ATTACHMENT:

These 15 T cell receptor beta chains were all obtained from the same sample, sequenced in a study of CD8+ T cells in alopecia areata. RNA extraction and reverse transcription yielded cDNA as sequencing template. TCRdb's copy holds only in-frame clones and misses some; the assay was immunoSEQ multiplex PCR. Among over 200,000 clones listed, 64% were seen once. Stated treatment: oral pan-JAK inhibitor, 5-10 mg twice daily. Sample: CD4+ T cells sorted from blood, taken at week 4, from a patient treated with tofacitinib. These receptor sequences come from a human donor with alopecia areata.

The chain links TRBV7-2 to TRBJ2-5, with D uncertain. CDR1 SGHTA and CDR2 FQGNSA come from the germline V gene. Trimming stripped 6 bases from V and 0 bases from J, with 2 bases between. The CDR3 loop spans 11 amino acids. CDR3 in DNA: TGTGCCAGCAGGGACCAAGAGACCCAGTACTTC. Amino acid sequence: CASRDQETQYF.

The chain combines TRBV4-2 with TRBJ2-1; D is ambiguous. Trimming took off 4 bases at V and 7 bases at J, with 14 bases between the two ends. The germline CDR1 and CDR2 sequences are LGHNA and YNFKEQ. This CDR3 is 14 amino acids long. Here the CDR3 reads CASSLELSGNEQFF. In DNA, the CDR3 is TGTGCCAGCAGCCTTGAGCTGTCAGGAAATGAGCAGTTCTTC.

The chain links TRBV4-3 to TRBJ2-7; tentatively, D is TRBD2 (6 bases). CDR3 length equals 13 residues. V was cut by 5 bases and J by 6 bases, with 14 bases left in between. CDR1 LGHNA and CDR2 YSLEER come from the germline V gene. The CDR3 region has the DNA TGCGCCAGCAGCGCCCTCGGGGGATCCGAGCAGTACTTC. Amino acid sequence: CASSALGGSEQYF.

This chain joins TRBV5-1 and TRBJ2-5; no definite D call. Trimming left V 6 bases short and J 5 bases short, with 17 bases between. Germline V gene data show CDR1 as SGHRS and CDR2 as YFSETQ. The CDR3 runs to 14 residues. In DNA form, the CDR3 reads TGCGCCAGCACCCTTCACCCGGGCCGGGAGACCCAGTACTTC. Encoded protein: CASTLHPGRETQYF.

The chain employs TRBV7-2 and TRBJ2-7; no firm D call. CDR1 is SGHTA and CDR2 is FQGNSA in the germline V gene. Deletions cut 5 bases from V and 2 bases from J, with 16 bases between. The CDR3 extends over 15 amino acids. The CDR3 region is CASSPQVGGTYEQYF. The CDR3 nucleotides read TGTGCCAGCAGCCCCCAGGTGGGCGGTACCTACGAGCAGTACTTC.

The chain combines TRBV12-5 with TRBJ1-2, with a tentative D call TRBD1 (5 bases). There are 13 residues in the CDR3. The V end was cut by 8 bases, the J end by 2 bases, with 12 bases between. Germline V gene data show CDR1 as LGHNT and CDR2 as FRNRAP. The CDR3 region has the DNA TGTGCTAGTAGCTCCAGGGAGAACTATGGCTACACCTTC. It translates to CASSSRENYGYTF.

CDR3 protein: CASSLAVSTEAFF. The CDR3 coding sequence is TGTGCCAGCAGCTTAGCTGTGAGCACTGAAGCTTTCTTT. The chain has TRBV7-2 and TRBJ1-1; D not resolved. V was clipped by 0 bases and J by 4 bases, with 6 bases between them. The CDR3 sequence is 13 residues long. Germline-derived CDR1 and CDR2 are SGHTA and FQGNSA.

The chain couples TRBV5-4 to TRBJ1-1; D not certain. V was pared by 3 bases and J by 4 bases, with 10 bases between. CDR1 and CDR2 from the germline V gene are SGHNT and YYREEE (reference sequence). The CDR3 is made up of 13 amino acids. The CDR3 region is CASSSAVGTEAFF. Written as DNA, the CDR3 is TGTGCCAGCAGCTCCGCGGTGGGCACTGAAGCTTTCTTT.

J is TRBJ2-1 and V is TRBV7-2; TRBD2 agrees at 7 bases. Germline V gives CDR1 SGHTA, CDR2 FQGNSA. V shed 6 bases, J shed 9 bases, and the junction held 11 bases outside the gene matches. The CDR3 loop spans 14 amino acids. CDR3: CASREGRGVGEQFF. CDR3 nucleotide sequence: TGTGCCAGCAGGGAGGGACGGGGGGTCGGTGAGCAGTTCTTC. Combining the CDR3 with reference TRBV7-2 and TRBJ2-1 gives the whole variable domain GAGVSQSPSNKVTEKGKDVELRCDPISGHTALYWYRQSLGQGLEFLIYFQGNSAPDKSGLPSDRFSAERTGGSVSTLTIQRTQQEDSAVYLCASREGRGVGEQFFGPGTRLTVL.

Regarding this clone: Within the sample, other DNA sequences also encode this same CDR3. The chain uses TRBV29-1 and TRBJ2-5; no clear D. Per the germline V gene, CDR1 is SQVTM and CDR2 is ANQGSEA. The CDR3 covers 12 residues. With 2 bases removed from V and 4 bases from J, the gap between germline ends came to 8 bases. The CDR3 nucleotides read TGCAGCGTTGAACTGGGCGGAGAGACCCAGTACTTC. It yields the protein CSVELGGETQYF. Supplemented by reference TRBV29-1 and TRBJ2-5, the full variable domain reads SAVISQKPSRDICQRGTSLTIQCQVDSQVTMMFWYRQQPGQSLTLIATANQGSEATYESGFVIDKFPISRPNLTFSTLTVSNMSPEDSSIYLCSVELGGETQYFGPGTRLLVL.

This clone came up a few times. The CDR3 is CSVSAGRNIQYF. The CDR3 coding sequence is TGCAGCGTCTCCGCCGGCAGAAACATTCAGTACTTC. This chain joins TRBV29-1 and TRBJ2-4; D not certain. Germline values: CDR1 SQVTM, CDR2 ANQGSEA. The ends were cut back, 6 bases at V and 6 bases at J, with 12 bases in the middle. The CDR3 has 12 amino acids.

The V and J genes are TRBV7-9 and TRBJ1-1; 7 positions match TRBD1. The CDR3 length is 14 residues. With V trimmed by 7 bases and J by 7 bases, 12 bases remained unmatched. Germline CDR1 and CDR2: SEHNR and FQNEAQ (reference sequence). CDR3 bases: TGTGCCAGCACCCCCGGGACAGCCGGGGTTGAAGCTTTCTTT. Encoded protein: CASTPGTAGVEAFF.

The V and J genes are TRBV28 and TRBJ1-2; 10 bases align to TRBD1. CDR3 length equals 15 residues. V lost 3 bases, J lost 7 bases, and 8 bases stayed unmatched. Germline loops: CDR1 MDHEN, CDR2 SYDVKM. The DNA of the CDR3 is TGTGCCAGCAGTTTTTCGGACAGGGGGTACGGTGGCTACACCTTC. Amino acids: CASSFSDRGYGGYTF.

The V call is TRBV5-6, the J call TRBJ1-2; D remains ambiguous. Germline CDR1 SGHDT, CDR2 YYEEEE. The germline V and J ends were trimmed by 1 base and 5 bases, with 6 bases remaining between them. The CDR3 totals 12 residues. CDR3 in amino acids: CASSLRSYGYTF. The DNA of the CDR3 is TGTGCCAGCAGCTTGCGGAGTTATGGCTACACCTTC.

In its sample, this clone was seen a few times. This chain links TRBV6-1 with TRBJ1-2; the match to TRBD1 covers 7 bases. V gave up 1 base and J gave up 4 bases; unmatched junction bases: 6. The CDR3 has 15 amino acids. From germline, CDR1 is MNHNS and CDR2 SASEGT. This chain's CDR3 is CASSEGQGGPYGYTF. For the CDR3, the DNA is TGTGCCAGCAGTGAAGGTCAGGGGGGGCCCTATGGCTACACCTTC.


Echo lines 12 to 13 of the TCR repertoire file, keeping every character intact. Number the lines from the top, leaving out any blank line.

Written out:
This clone came up a few times. The CDR3 is CSVSAGRNIQYF. The CDR3 coding sequence is TGCAGCGTCTCCGCCGGCAGAAACATTCAGTACTTC. This chain joins TRBV29-1 and TRBJ2-4; D not certain. Germline values: CDR1 SQVTM, CDR2 ANQGSEA. The ends were cut back, 6 bases at V and 6 bases at J, with 12 bases in the middle. The CDR3 has 12 amino acids.

The V and J genes are TRBV7-9 and TRBJ1-1; 7 positions match TRBD1. The CDR3 length is 14 residues. With V trimmed by 7 bases and J by 7 bases, 12 bases remained unmatched. Germline CDR1 and CDR2: SEHNR and FQNEAQ (reference sequence). CDR3 bases: TGTGCCAGCACCCCCGGGACAGCCGGGGTTGAAGCTTTCTTT. Encoded protein: CASTPGTAGVEAFF.